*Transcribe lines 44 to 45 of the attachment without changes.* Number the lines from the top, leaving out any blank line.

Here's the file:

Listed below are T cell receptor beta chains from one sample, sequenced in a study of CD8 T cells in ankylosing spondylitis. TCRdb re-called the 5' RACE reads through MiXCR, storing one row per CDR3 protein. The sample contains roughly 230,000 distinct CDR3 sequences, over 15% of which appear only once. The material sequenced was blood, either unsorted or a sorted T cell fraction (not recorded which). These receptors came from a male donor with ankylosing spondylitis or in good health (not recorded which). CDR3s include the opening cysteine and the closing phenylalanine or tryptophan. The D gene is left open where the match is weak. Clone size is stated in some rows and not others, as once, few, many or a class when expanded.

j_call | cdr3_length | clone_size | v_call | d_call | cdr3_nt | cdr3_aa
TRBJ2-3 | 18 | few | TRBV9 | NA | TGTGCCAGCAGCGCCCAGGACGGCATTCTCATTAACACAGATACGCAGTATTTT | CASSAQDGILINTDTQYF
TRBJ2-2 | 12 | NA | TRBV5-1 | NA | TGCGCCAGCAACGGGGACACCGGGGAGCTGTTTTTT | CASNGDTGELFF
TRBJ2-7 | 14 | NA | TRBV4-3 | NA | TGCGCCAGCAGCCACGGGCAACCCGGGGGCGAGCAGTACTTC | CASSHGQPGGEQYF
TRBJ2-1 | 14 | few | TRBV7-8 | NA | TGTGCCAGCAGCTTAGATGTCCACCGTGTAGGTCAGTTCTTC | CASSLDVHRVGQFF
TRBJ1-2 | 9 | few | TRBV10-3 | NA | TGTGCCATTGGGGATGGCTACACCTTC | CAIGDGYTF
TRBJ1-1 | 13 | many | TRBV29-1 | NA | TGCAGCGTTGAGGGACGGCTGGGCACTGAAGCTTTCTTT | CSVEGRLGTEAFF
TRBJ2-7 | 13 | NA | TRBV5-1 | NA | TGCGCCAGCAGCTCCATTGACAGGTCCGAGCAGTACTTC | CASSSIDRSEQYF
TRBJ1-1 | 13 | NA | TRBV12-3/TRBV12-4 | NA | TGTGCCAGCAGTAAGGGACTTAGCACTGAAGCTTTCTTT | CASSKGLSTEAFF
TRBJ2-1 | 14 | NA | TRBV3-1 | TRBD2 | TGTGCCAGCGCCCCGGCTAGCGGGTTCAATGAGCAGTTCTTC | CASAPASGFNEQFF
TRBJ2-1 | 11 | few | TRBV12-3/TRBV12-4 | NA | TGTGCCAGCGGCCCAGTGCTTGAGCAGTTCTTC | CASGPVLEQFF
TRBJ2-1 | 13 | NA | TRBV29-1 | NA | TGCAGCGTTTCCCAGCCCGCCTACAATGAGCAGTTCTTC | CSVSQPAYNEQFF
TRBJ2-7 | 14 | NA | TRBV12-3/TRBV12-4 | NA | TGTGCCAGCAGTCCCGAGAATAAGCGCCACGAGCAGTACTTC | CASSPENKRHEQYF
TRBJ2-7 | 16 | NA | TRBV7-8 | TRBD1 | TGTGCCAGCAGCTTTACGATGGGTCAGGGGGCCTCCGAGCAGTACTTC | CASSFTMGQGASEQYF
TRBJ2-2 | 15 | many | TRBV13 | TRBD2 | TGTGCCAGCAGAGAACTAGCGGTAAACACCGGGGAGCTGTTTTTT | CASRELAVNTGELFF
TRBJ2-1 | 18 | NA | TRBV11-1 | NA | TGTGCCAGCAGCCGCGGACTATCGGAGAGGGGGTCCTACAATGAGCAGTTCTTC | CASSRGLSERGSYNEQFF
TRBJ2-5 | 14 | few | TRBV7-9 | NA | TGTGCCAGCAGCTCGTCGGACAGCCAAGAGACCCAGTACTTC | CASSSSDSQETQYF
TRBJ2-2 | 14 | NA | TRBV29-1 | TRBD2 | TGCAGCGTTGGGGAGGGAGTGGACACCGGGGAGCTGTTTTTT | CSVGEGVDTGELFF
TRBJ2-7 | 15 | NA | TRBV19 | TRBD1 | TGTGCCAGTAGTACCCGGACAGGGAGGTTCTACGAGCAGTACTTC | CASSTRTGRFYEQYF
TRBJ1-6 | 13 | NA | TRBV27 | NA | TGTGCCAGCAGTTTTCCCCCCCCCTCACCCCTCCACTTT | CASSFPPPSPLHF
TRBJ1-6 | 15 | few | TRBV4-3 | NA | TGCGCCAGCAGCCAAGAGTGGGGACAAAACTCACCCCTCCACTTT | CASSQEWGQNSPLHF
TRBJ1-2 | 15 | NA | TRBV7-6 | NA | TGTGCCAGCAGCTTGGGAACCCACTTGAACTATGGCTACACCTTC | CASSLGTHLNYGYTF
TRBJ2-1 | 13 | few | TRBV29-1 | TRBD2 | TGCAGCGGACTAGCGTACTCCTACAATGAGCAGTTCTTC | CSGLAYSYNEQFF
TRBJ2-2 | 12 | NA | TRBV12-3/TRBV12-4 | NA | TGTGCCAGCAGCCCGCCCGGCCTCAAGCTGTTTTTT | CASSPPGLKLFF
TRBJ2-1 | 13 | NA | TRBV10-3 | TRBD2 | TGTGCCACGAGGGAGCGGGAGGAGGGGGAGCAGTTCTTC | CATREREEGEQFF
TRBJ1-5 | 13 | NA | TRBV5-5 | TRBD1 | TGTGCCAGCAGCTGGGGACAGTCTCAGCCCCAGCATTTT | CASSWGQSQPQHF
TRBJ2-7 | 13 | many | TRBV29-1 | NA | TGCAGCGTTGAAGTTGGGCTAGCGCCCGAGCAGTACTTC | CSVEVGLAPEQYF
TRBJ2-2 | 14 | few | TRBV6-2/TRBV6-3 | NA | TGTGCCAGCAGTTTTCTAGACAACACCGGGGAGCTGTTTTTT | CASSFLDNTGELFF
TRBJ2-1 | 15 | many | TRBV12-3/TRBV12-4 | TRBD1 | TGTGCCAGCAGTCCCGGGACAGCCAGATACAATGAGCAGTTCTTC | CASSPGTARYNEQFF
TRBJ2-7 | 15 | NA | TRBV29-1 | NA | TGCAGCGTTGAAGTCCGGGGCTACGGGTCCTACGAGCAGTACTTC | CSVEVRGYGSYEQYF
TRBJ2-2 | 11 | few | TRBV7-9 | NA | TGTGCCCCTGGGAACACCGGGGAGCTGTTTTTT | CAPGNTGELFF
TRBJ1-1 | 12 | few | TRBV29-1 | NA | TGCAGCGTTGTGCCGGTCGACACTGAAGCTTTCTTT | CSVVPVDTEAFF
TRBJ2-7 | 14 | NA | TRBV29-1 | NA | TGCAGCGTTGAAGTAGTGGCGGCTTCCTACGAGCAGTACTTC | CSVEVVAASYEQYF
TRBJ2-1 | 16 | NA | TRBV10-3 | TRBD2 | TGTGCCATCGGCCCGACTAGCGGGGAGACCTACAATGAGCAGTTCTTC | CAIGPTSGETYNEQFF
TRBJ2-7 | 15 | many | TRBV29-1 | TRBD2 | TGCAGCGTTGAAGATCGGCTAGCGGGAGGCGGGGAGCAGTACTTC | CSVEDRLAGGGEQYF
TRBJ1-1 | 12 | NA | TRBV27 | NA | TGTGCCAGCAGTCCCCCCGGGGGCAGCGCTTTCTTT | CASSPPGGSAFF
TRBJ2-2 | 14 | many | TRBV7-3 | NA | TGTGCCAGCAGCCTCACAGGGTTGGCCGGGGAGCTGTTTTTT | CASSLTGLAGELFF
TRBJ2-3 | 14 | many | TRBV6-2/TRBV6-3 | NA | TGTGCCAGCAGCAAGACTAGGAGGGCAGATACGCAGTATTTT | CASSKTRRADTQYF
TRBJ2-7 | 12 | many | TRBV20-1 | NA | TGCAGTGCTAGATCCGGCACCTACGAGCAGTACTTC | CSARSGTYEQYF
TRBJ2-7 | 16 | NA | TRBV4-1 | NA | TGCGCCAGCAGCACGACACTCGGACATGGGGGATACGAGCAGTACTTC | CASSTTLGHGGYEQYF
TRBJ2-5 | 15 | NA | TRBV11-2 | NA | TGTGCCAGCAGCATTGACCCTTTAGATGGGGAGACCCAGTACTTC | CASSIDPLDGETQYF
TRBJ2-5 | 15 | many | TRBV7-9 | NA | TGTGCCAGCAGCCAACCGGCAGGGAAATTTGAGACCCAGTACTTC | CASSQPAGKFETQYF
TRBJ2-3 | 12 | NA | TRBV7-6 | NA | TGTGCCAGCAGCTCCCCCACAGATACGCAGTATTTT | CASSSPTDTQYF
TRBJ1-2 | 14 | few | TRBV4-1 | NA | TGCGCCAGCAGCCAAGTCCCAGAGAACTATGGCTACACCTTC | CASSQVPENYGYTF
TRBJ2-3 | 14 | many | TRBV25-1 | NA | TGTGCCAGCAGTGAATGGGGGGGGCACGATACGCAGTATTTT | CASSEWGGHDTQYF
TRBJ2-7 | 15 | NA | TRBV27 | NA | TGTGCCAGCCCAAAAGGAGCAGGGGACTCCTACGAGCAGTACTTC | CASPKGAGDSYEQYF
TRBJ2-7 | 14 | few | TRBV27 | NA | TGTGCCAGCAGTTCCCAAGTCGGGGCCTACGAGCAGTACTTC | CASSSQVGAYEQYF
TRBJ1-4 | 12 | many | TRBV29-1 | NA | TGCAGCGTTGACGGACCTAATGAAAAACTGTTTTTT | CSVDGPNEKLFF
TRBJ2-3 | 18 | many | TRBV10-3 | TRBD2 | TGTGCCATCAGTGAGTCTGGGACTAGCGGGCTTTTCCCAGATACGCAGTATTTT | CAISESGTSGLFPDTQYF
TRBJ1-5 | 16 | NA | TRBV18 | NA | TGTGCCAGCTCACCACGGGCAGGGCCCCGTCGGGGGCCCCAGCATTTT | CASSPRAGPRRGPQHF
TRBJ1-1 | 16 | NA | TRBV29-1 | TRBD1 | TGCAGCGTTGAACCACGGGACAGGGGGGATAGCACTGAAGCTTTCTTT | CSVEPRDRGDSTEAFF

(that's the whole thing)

TRBJ2-3 | 12 | NA | TRBV7-6 | NA | TGTGCCAGCAGCTCCCCCACAGATACGCAGTATTTT | CASSSPTDTQYF
TRBJ1-2 | 14 | few | TRBV4-1 | NA | TGCGCCAGCAGCCAAGTCCCAGAGAACTATGGCTACACCTTC | CASSQVPENYGYTF